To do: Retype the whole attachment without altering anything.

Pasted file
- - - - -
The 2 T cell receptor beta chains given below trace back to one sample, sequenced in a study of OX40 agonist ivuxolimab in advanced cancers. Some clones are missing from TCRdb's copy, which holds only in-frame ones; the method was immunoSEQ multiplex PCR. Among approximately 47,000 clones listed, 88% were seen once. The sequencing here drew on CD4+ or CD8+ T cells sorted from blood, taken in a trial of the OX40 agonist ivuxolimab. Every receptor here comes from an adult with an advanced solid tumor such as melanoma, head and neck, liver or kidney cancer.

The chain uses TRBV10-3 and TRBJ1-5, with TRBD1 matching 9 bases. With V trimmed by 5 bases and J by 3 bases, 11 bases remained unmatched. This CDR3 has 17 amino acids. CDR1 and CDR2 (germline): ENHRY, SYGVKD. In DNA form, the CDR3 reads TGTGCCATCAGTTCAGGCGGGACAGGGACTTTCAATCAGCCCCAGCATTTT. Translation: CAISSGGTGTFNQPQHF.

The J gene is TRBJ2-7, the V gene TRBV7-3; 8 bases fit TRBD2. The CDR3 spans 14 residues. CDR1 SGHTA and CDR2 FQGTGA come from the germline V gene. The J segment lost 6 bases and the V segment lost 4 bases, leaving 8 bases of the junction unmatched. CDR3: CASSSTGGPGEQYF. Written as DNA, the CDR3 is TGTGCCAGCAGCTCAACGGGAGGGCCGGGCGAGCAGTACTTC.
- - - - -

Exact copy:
The 2 T cell receptor beta chains given below trace back to one sample, sequenced in a study of OX40 agonist ivuxolimab in advanced cancers. Some clones are missing from TCRdb's copy, which holds only in-frame ones; the method was immunoSEQ multiplex PCR. Among approximately 47,000 clones listed, 88% were seen once. The sequencing here drew on CD4+ or CD8+ T cells sorted from blood, taken in a trial of the OX40 agonist ivuxolimab. Every receptor here comes from an adult with an advanced solid tumor such as melanoma, head and neck, liver or kidney cancer.

The chain uses TRBV10-3 and TRBJ1-5, with TRBD1 matching 9 bases. With V trimmed by 5 bases and J by 3 bases, 11 bases remained unmatched. This CDR3 has 17 amino acids. CDR1 and CDR2 (germline): ENHRY, SYGVKD. In DNA form, the CDR3 reads TGTGCCATCAGTTCAGGCGGGACAGGGACTTTCAATCAGCCCCAGCATTTT. Translation: CAISSGGTGTFNQPQHF.

The J gene is TRBJ2-7, the V gene TRBV7-3; 8 bases fit TRBD2. The CDR3 spans 14 residues. CDR1 SGHTA and CDR2 FQGTGA come from the germline V gene. The J segment lost 6 bases and the V segment lost 4 bases, leaving 8 bases of the junction unmatched. CDR3: CASSSTGGPGEQYF. Written as DNA, the CDR3 is TGTGCCAGCAGCTCAACGGGAGGGCCGGGCGAGCAGTACTTC.